Public Footpaths - cycling?

Commuting, Day rides, Audax, Incidents, etc.
mumbojumbo
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Re: Public Footpaths - cycling?

Postby mumbojumbo » 12 Aug 2020, 6:16am

Where Public Footpaths are just narrow paths, rather than wide tracks that could take a quad bike or a Landrover, I'd view someone riding a bike much the same as someone littering or letting their dog mess the path. Inconsiderate folk who break the rules because they know they will not be prosecuted, regardless of the fact that their actions create problems for others. On a narrow path there isn't enough room for walker and cyclist to pass, so what happens? 90% of the time the person on a bike continues riding while the walker stands to one side.
/quote]


In many instances the cyclist and walkers do not coincide.If walkers step aside (90pc on your estimates) they are effectively condoning the cyclists conduct.Stand firm and challenge,rather than make your point online,which does little>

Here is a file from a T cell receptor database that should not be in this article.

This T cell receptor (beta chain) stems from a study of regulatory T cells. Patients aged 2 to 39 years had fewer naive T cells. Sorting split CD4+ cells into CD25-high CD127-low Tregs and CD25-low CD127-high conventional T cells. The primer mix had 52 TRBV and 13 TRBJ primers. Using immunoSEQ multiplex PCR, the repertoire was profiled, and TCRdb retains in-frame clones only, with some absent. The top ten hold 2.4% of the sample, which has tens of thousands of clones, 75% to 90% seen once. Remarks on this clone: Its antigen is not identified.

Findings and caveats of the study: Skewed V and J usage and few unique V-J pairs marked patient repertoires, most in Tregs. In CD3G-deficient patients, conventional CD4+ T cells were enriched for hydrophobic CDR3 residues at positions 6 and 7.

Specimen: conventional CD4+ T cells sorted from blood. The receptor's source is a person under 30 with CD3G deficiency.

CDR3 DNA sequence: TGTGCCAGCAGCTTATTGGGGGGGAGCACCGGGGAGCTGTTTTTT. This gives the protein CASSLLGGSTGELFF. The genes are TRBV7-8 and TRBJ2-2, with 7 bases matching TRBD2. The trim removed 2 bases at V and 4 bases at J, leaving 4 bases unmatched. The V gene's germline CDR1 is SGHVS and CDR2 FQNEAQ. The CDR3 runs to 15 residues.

pwa
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Re: Public Footpaths - cycling?

Postby pwa » 12 Aug 2020, 6:42am

mumbojumbo wrote:
Where Public Footpaths are just narrow paths, rather than wide tracks that could take a quad bike or a Landrover, I'd view someone riding a bike much the same as someone littering or letting their dog mess the path. Inconsiderate folk who break the rules because they know they will not be prosecuted, regardless of the fact that their actions create problems for others. On a narrow path there isn't enough room for walker and cyclist to pass, so what happens? 90% of the time the person on a bike continues riding while the walker stands to one side.
/quote]


In many instances the cyclist and walkers do not coincide.If walkers step aside (90pc on your estimates) they are effectively condoning the cyclists conduct.Stand firm and challenge,rather than make your point online,which does little>